There are many different ways in which we could use Chatter both to support learning and internal communications. At the moment it seems sensible to continue using Chatter to pilot new ideas and to start building a more collaborative culture, which is one of the objectives we set out to achieve in January.

Possible future Chatter projects:

Future Chatter Projects

Conclusions:

To use Chatter, or any similar tool, successfully you need to..

  • make it as easy as possible for users to gain access
  • welcome them onto the system individually to build rapport
  • provide plenty of online support
  • position the tool as a way to solve problems
  • target small audiences to give provide personalisation and context


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e-Learning Co-op?

Wouldn’t it be great if there was an image exchange for e-learning professionals to share quality photos and graphics they’ve created themselves?

Let’s face it most of what’s out there sucks..

the team that play together..

Our boss thought it would be funny to super glue all our hands together - he's such fun

I’m designing a compliance module on Risk identification at the moment.

Last night I took a break from my scenario writing hell and started looking for some images.

If you’ve ever had to source images for anything online, you’ll know this is almost always a frustrating and time-consuming process. Lately I’ve stopped trying to find free pictures and forked out for some istockphoto credits. I’m sure this pays for itself in time saved, compared with trawling the free sites. But as the example above shows it’s not exactly a guarantee of quality or originality.

I thought I’d try to find an even shorter short cut and so I took a look at the elearning art and elearning brothers sites. They offer high quality isolated images of people doing lots of different poses, which is great because even on sites like istockphoto it’s hard to find collections of the same model, in the same clothes etc. doing different facial expressions and poses.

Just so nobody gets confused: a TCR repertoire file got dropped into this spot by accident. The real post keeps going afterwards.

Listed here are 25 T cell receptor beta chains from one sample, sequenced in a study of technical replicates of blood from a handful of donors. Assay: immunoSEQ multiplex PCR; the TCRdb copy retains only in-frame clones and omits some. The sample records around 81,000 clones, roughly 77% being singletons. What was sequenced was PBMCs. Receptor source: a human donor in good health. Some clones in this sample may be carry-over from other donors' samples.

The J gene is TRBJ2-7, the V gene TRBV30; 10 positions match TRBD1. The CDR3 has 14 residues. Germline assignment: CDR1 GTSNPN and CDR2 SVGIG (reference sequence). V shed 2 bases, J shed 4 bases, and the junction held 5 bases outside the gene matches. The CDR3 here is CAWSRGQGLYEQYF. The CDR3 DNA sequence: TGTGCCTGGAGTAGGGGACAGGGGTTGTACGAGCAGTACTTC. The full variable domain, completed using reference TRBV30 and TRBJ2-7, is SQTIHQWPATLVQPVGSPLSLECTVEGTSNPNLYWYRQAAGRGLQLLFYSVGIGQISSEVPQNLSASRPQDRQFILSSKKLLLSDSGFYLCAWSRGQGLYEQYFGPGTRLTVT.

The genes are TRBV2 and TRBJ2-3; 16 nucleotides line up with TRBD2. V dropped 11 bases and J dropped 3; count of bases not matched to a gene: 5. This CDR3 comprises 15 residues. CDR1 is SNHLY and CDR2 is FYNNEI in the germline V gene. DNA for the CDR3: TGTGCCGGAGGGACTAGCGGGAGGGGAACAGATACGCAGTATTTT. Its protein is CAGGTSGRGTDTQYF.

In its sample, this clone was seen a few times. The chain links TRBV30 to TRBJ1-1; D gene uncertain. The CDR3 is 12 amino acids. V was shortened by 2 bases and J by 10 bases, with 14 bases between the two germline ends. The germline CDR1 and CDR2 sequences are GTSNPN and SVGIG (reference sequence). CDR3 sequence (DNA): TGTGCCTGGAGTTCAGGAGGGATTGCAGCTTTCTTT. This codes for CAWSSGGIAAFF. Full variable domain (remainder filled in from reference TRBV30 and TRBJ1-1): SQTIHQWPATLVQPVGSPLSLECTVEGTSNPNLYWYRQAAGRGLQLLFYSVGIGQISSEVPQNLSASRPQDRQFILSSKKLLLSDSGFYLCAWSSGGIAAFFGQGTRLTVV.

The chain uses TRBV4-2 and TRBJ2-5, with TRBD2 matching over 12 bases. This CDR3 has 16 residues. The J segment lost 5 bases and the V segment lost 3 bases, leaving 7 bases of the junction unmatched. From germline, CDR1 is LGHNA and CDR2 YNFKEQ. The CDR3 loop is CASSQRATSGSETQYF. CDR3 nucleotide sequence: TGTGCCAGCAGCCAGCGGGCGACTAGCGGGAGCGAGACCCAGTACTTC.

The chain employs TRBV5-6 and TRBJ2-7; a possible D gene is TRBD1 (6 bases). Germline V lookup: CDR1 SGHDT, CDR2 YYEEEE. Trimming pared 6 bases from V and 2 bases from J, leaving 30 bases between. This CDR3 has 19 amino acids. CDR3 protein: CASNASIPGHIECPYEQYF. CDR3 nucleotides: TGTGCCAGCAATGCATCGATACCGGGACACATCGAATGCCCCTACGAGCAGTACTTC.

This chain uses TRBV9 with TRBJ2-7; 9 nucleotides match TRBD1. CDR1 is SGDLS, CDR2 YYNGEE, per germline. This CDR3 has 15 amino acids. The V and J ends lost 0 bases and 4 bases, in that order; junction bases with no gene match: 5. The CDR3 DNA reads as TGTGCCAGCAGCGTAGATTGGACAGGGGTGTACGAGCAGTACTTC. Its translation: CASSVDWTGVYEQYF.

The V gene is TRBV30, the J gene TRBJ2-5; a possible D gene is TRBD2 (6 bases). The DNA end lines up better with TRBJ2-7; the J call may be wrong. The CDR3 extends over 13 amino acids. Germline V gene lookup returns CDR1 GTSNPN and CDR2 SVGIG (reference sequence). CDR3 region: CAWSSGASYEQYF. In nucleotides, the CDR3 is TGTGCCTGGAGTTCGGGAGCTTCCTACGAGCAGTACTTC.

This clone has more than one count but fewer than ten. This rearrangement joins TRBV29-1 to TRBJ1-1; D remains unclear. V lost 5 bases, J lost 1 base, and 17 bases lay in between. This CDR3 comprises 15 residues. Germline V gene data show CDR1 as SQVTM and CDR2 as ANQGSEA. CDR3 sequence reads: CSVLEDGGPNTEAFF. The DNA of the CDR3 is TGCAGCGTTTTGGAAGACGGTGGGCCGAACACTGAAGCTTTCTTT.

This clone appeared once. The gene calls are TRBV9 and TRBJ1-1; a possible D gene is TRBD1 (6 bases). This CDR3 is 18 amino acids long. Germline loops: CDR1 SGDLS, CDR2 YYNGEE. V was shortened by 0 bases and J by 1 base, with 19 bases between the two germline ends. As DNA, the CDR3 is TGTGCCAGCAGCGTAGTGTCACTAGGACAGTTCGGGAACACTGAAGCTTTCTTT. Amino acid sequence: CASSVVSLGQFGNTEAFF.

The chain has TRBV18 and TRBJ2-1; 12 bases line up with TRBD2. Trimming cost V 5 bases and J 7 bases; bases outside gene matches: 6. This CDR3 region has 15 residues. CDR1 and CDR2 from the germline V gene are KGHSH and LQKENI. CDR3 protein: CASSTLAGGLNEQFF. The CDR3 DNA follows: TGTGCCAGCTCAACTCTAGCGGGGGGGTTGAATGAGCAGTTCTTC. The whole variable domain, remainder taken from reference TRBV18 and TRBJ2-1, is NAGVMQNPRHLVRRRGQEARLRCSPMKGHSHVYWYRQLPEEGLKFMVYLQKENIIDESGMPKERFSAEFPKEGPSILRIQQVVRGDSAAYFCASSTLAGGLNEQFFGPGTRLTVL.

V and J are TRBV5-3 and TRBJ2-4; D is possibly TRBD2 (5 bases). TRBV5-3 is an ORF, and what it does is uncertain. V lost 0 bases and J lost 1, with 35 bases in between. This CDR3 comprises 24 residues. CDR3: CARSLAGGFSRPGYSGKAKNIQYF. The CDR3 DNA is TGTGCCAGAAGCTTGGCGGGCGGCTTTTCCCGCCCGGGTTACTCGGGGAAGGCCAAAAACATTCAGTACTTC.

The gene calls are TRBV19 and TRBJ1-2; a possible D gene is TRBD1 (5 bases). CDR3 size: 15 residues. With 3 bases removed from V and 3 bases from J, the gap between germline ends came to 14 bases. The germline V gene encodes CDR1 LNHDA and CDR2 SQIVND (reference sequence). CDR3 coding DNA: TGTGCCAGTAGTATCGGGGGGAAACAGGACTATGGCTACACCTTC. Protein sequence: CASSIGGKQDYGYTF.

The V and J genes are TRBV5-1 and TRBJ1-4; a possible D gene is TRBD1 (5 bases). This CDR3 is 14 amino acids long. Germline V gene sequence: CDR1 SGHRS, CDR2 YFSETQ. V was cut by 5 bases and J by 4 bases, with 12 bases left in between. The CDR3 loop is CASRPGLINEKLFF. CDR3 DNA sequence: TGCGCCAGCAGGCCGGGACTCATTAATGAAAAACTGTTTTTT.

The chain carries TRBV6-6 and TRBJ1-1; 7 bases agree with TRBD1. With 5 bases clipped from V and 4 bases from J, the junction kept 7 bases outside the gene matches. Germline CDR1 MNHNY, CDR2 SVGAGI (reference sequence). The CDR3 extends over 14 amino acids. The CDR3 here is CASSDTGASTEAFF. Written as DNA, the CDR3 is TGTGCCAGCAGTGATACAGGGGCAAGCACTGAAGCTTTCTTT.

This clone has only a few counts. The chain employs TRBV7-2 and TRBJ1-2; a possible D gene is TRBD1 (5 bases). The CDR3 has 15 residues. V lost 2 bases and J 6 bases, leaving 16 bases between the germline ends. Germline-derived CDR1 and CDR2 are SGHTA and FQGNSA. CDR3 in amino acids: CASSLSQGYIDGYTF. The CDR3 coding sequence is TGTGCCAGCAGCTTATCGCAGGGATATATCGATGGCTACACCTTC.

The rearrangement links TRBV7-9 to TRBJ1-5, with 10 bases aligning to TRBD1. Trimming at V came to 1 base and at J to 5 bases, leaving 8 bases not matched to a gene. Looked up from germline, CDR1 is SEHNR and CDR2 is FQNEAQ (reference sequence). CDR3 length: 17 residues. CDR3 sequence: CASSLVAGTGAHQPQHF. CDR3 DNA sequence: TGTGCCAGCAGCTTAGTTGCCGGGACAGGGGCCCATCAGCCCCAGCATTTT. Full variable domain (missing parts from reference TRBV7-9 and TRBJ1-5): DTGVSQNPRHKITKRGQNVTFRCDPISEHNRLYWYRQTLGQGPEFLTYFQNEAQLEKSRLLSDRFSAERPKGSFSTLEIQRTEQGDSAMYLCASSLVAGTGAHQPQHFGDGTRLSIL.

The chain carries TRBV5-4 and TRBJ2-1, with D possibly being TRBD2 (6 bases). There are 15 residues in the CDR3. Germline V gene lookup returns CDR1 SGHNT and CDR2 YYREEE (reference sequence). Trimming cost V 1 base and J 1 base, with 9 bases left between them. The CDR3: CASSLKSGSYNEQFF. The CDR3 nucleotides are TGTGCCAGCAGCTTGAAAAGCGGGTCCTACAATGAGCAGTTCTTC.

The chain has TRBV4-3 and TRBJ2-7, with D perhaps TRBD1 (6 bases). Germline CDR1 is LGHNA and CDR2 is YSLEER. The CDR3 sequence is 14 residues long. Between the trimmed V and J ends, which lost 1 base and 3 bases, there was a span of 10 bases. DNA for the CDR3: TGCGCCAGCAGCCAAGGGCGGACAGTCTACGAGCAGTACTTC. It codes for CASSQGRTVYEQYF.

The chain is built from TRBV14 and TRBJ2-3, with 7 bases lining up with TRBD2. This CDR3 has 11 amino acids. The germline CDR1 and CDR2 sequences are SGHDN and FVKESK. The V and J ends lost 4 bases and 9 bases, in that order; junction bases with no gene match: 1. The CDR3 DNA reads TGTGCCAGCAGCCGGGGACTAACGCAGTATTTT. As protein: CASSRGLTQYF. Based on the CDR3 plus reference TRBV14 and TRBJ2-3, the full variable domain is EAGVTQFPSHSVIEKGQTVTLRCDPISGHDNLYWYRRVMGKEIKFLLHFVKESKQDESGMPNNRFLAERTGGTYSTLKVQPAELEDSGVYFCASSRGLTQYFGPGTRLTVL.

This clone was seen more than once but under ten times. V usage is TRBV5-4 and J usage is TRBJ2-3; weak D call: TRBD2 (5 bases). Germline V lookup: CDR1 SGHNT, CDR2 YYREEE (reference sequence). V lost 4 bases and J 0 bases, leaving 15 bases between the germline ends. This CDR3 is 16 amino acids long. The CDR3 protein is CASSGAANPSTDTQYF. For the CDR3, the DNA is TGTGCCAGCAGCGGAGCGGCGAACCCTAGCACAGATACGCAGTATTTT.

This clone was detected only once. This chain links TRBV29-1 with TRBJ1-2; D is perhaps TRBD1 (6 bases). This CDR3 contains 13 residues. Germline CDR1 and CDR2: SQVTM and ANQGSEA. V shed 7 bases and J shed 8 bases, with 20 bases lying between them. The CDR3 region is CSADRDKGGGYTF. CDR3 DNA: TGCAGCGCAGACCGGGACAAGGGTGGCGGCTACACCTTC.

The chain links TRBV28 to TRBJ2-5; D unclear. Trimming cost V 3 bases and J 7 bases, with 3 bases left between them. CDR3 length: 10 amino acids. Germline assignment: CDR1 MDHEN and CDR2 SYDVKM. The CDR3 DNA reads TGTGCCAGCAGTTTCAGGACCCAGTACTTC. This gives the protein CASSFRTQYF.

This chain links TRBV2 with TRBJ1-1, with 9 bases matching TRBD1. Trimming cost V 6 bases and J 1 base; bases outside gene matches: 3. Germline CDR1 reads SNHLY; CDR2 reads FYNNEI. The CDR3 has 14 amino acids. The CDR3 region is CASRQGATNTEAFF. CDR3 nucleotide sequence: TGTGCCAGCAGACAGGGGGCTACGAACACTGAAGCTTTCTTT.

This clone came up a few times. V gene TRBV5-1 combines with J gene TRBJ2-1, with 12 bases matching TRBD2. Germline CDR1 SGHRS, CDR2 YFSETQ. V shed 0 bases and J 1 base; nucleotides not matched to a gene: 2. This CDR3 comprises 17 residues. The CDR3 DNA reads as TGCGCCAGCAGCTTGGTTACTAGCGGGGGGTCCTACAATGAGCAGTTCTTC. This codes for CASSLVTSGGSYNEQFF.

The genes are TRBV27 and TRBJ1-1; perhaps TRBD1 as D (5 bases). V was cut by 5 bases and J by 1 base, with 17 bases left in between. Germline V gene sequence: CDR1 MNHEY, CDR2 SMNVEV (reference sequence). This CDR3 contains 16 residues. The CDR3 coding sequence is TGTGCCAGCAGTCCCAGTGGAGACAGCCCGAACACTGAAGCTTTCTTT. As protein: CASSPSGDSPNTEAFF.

However they are really expensive for what you get. A single collection of one model is $100 on elearning art. I have about 16 scenarios, all of which feature two or three characters, who all need to look different. And while their images are high quality, they all look a bit cheesy from a UK perspective. I want gritty realism, not super shiny teeth and spray-tans. Sorry guys – that just won’t cut it over here.

Of course there is another option – take your own photos. We’ve invested in some nice kit at work; a set of soft box lights and a compact DSLR camera. This is great in theory, but the module I’m working on is going to show people getting a lot of stuff very wrong and even committing fraud, so it’s unfair to ask colleagues at work to pose for the images on this occasion. The only alternative is to hire models, not something I’ve looked into, but I’m having a hard time picturing that purchase order getting approval.

Then I started to wonder if that was the only alternative. Couldn’t we as a community pool our resources somehow? We could use an eLearning network event to get the ball rolling;

  • A day in a photo studio or frankly just someone’s office somewhere with a few white sheets.
  • The attendees could be the models
  • Maybe get a photography pro in for tips etc
  • Then spend the afternoon learning how to edit them professionally on Photoshop
  • At the end of the day upload them to a suitable site for all members to share.

It could be similar to the recent eLearning event – How to Produce Rich Media Material which worked really well and it could create an ongoing resource. The collection can grow over time; no charges, just credits for sharing – you get what you give.

It could save a lot of us a lot of time and cut the number of people using stock images like these. Who’s in?